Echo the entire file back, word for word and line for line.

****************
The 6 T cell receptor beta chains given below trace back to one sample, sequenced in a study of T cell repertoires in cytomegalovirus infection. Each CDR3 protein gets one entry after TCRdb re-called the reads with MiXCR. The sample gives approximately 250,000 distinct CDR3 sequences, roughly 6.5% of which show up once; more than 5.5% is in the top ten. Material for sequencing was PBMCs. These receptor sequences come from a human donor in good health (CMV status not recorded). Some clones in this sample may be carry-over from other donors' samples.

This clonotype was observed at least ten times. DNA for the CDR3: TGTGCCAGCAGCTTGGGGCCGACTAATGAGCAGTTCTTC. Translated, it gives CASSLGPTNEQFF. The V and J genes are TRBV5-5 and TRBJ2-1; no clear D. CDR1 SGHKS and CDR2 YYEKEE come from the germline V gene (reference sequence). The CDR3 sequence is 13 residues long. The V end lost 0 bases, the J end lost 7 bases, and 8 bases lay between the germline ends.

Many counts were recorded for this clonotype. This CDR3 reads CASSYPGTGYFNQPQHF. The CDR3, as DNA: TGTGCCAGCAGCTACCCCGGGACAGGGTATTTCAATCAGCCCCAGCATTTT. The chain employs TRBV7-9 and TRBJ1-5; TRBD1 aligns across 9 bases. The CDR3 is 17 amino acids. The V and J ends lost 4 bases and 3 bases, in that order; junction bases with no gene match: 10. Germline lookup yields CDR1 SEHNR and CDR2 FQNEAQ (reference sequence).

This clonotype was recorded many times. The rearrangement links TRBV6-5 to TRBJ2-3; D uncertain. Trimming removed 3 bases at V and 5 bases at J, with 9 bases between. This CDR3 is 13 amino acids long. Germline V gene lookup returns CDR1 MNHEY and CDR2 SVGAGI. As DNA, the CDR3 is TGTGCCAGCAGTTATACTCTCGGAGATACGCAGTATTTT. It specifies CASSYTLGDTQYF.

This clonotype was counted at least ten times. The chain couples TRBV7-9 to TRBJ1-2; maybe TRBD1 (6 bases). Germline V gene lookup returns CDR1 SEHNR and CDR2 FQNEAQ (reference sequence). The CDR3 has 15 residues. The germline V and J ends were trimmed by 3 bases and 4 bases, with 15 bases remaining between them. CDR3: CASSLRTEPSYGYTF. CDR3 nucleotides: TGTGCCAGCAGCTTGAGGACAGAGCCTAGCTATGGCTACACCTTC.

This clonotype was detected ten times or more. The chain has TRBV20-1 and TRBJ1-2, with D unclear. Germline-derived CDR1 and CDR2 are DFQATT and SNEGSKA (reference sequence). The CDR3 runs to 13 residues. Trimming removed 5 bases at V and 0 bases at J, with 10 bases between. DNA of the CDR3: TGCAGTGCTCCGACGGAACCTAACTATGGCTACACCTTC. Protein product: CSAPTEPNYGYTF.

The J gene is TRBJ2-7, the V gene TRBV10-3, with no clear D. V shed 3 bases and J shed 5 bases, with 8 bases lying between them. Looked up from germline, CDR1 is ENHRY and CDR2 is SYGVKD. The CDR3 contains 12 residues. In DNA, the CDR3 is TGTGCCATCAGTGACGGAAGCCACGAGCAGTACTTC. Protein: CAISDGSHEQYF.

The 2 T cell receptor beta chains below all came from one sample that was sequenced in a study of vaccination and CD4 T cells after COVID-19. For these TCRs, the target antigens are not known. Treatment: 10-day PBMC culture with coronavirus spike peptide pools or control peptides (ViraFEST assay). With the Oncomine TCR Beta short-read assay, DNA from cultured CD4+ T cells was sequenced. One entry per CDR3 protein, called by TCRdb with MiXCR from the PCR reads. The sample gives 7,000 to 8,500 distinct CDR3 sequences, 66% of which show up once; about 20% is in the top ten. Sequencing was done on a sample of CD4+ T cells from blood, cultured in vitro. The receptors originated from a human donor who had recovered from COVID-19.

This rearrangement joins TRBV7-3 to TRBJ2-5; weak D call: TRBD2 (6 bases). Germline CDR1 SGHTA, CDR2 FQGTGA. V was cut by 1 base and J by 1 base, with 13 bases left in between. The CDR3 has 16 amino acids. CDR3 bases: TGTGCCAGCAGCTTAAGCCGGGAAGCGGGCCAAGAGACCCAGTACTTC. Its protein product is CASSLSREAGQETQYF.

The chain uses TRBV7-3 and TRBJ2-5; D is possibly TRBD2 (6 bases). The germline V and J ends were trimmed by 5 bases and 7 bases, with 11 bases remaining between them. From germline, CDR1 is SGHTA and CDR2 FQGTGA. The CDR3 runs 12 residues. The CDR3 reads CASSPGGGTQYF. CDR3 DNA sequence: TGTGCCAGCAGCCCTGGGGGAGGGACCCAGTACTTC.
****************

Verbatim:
The 6 T cell receptor beta chains given below trace back to one sample, sequenced in a study of T cell repertoires in cytomegalovirus infection. Each CDR3 protein gets one entry after TCRdb re-called the reads with MiXCR. The sample gives approximately 250,000 distinct CDR3 sequences, roughly 6.5% of which show up once; more than 5.5% is in the top ten. Material for sequencing was PBMCs. These receptor sequences come from a human donor in good health (CMV status not recorded). Some clones in this sample may be carry-over from other donors' samples.

This clonotype was observed at least ten times. DNA for the CDR3: TGTGCCAGCAGCTTGGGGCCGACTAATGAGCAGTTCTTC. Translated, it gives CASSLGPTNEQFF. The V and J genes are TRBV5-5 and TRBJ2-1; no clear D. CDR1 SGHKS and CDR2 YYEKEE come from the germline V gene (reference sequence). The CDR3 sequence is 13 residues long. The V end lost 0 bases, the J end lost 7 bases, and 8 bases lay between the germline ends.

Many counts were recorded for this clonotype. This CDR3 reads CASSYPGTGYFNQPQHF. The CDR3, as DNA: TGTGCCAGCAGCTACCCCGGGACAGGGTATTTCAATCAGCCCCAGCATTTT. The chain employs TRBV7-9 and TRBJ1-5; TRBD1 aligns across 9 bases. The CDR3 is 17 amino acids. The V and J ends lost 4 bases and 3 bases, in that order; junction bases with no gene match: 10. Germline lookup yields CDR1 SEHNR and CDR2 FQNEAQ (reference sequence).

This clonotype was recorded many times. The rearrangement links TRBV6-5 to TRBJ2-3; D uncertain. Trimming removed 3 bases at V and 5 bases at J, with 9 bases between. This CDR3 is 13 amino acids long. Germline V gene lookup returns CDR1 MNHEY and CDR2 SVGAGI. As DNA, the CDR3 is TGTGCCAGCAGTTATACTCTCGGAGATACGCAGTATTTT. It specifies CASSYTLGDTQYF.

This clonotype was counted at least ten times. The chain couples TRBV7-9 to TRBJ1-2; maybe TRBD1 (6 bases). Germline V gene lookup returns CDR1 SEHNR and CDR2 FQNEAQ (reference sequence). The CDR3 has 15 residues. The germline V and J ends were trimmed by 3 bases and 4 bases, with 15 bases remaining between them. CDR3: CASSLRTEPSYGYTF. CDR3 nucleotides: TGTGCCAGCAGCTTGAGGACAGAGCCTAGCTATGGCTACACCTTC.

This clonotype was detected ten times or more. The chain has TRBV20-1 and TRBJ1-2, with D unclear. Germline-derived CDR1 and CDR2 are DFQATT and SNEGSKA (reference sequence). The CDR3 runs to 13 residues. Trimming removed 5 bases at V and 0 bases at J, with 10 bases between. DNA of the CDR3: TGCAGTGCTCCGACGGAACCTAACTATGGCTACACCTTC. Protein product: CSAPTEPNYGYTF.

The J gene is TRBJ2-7, the V gene TRBV10-3, with no clear D. V shed 3 bases and J shed 5 bases, with 8 bases lying between them. Looked up from germline, CDR1 is ENHRY and CDR2 is SYGVKD. The CDR3 contains 12 residues. In DNA, the CDR3 is TGTGCCATCAGTGACGGAAGCCACGAGCAGTACTTC. Protein: CAISDGSHEQYF.

The 2 T cell receptor beta chains below all came from one sample that was sequenced in a study of vaccination and CD4 T cells after COVID-19. For these TCRs, the target antigens are not known. Treatment: 10-day PBMC culture with coronavirus spike peptide pools or control peptides (ViraFEST assay). With the Oncomine TCR Beta short-read assay, DNA from cultured CD4+ T cells was sequenced. One entry per CDR3 protein, called by TCRdb with MiXCR from the PCR reads. The sample gives 7,000 to 8,500 distinct CDR3 sequences, 66% of which show up once; about 20% is in the top ten. Sequencing was done on a sample of CD4+ T cells from blood, cultured in vitro. The receptors originated from a human donor who had recovered from COVID-19.

This rearrangement joins TRBV7-3 to TRBJ2-5; weak D call: TRBD2 (6 bases). Germline CDR1 SGHTA, CDR2 FQGTGA. V was cut by 1 base and J by 1 base, with 13 bases left in between. The CDR3 has 16 amino acids. CDR3 bases: TGTGCCAGCAGCTTAAGCCGGGAAGCGGGCCAAGAGACCCAGTACTTC. Its protein product is CASSLSREAGQETQYF.

The chain uses TRBV7-3 and TRBJ2-5; D is possibly TRBD2 (6 bases). The germline V and J ends were trimmed by 5 bases and 7 bases, with 11 bases remaining between them. From germline, CDR1 is SGHTA and CDR2 FQGTGA. The CDR3 runs 12 residues. The CDR3 reads CASSPGGGTQYF. CDR3 DNA sequence: TGTGCCAGCAGCCCTGGGGGAGGGACCCAGTACTTC.